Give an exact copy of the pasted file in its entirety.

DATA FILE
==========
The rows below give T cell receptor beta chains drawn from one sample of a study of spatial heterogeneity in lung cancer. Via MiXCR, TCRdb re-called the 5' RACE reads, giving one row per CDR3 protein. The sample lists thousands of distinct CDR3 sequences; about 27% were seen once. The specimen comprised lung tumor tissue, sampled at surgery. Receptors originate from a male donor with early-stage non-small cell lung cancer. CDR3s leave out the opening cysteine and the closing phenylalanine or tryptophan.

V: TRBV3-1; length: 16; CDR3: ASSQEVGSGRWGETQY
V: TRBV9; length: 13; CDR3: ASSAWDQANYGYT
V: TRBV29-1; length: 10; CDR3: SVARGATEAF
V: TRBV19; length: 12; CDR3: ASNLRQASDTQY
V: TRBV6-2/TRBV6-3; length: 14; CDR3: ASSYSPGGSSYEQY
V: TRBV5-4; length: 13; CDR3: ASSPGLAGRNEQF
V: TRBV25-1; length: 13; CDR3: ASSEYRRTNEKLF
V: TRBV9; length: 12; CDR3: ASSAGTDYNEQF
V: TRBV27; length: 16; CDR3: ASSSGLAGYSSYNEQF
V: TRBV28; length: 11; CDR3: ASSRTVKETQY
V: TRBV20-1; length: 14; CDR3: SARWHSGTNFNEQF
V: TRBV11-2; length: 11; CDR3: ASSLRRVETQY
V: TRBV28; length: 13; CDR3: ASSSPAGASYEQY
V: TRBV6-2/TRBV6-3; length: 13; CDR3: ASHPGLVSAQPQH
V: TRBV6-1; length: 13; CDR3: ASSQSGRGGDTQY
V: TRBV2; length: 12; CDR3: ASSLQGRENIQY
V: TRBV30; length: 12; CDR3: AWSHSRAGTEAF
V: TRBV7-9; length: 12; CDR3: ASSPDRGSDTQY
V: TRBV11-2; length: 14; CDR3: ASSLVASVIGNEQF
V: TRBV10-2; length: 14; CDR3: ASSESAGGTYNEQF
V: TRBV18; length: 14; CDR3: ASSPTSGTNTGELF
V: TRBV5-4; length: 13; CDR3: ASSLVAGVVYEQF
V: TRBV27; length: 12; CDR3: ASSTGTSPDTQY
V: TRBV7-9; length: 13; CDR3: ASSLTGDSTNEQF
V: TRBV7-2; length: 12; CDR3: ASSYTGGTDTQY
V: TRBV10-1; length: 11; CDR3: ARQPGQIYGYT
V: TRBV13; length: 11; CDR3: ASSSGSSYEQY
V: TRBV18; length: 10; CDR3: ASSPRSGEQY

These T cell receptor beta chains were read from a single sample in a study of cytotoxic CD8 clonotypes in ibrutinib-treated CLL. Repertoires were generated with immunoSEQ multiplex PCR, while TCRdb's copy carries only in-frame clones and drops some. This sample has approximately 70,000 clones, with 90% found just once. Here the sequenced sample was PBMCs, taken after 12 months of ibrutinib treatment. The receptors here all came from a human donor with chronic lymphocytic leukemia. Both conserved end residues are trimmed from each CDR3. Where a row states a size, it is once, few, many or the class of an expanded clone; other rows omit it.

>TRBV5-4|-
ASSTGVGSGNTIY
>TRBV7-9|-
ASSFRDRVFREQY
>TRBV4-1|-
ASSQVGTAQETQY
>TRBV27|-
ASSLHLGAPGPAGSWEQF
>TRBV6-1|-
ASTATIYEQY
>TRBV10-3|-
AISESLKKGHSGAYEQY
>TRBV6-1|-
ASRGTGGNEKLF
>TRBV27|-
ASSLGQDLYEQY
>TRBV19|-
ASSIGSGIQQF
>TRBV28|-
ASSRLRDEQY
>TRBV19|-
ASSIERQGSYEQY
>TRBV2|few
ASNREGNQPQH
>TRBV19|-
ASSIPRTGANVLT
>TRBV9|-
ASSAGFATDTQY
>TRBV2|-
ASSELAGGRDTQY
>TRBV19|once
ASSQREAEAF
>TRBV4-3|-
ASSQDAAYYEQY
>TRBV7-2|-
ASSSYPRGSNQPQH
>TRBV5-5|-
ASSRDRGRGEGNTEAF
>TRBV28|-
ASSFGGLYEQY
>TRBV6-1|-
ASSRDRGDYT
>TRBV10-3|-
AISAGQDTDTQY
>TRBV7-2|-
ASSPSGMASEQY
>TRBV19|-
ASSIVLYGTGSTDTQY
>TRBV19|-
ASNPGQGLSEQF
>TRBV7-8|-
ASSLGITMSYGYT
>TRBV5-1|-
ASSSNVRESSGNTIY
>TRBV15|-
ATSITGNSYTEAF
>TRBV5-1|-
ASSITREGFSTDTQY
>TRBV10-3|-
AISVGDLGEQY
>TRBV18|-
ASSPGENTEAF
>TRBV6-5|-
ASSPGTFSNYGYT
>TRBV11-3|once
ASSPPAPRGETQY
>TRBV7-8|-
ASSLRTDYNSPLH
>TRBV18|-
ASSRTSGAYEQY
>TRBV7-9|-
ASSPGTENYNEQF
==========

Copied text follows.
The rows below give T cell receptor beta chains drawn from one sample of a study of spatial heterogeneity in lung cancer. Via MiXCR, TCRdb re-called the 5' RACE reads, giving one row per CDR3 protein. The sample lists thousands of distinct CDR3 sequences; about 27% were seen once. The specimen comprised lung tumor tissue, sampled at surgery. Receptors originate from a male donor with early-stage non-small cell lung cancer. CDR3s leave out the opening cysteine and the closing phenylalanine or tryptophan.

V: TRBV3-1; length: 16; CDR3: ASSQEVGSGRWGETQY
V: TRBV9; length: 13; CDR3: ASSAWDQANYGYT
V: TRBV29-1; length: 10; CDR3: SVARGATEAF
V: TRBV19; length: 12; CDR3: ASNLRQASDTQY
V: TRBV6-2/TRBV6-3; length: 14; CDR3: ASSYSPGGSSYEQY
V: TRBV5-4; length: 13; CDR3: ASSPGLAGRNEQF
V: TRBV25-1; length: 13; CDR3: ASSEYRRTNEKLF
V: TRBV9; length: 12; CDR3: ASSAGTDYNEQF
V: TRBV27; length: 16; CDR3: ASSSGLAGYSSYNEQF
V: TRBV28; length: 11; CDR3: ASSRTVKETQY
V: TRBV20-1; length: 14; CDR3: SARWHSGTNFNEQF
V: TRBV11-2; length: 11; CDR3: ASSLRRVETQY
V: TRBV28; length: 13; CDR3: ASSSPAGASYEQY
V: TRBV6-2/TRBV6-3; length: 13; CDR3: ASHPGLVSAQPQH
V: TRBV6-1; length: 13; CDR3: ASSQSGRGGDTQY
V: TRBV2; length: 12; CDR3: ASSLQGRENIQY
V: TRBV30; length: 12; CDR3: AWSHSRAGTEAF
V: TRBV7-9; length: 12; CDR3: ASSPDRGSDTQY
V: TRBV11-2; length: 14; CDR3: ASSLVASVIGNEQF
V: TRBV10-2; length: 14; CDR3: ASSESAGGTYNEQF
V: TRBV18; length: 14; CDR3: ASSPTSGTNTGELF
V: TRBV5-4; length: 13; CDR3: ASSLVAGVVYEQF
V: TRBV27; length: 12; CDR3: ASSTGTSPDTQY
V: TRBV7-9; length: 13; CDR3: ASSLTGDSTNEQF
V: TRBV7-2; length: 12; CDR3: ASSYTGGTDTQY
V: TRBV10-1; length: 11; CDR3: ARQPGQIYGYT
V: TRBV13; length: 11; CDR3: ASSSGSSYEQY
V: TRBV18; length: 10; CDR3: ASSPRSGEQY

These T cell receptor beta chains were read from a single sample in a study of cytotoxic CD8 clonotypes in ibrutinib-treated CLL. Repertoires were generated with immunoSEQ multiplex PCR, while TCRdb's copy carries only in-frame clones and drops some. This sample has approximately 70,000 clones, with 90% found just once. Here the sequenced sample was PBMCs, taken after 12 months of ibrutinib treatment. The receptors here all came from a human donor with chronic lymphocytic leukemia. Both conserved end residues are trimmed from each CDR3. Where a row states a size, it is once, few, many or the class of an expanded clone; other rows omit it.

>TRBV5-4|-
ASSTGVGSGNTIY
>TRBV7-9|-
ASSFRDRVFREQY
>TRBV4-1|-
ASSQVGTAQETQY
>TRBV27|-
ASSLHLGAPGPAGSWEQF
>TRBV6-1|-
ASTATIYEQY
>TRBV10-3|-
AISESLKKGHSGAYEQY
>TRBV6-1|-
ASRGTGGNEKLF
>TRBV27|-
ASSLGQDLYEQY
>TRBV19|-
ASSIGSGIQQF
>TRBV28|-
ASSRLRDEQY
>TRBV19|-
ASSIERQGSYEQY
>TRBV2|few
ASNREGNQPQH
>TRBV19|-
ASSIPRTGANVLT
>TRBV9|-
ASSAGFATDTQY
>TRBV2|-
ASSELAGGRDTQY
>TRBV19|once
ASSQREAEAF
>TRBV4-3|-
ASSQDAAYYEQY
>TRBV7-2|-
ASSSYPRGSNQPQH
>TRBV5-5|-
ASSRDRGRGEGNTEAF
>TRBV28|-
ASSFGGLYEQY
>TRBV6-1|-
ASSRDRGDYT
>TRBV10-3|-
AISAGQDTDTQY
>TRBV7-2|-
ASSPSGMASEQY
>TRBV19|-
ASSIVLYGTGSTDTQY
>TRBV19|-
ASNPGQGLSEQF
>TRBV7-8|-
ASSLGITMSYGYT
>TRBV5-1|-
ASSSNVRESSGNTIY
>TRBV15|-
ATSITGNSYTEAF
>TRBV5-1|-
ASSITREGFSTDTQY
>TRBV10-3|-
AISVGDLGEQY
>TRBV18|-
ASSPGENTEAF
>TRBV6-5|-
ASSPGTFSNYGYT
>TRBV11-3|once
ASSPPAPRGETQY
>TRBV7-8|-
ASSLRTDYNSPLH
>TRBV18|-
ASSRTSGAYEQY
>TRBV7-9|-
ASSPGTENYNEQF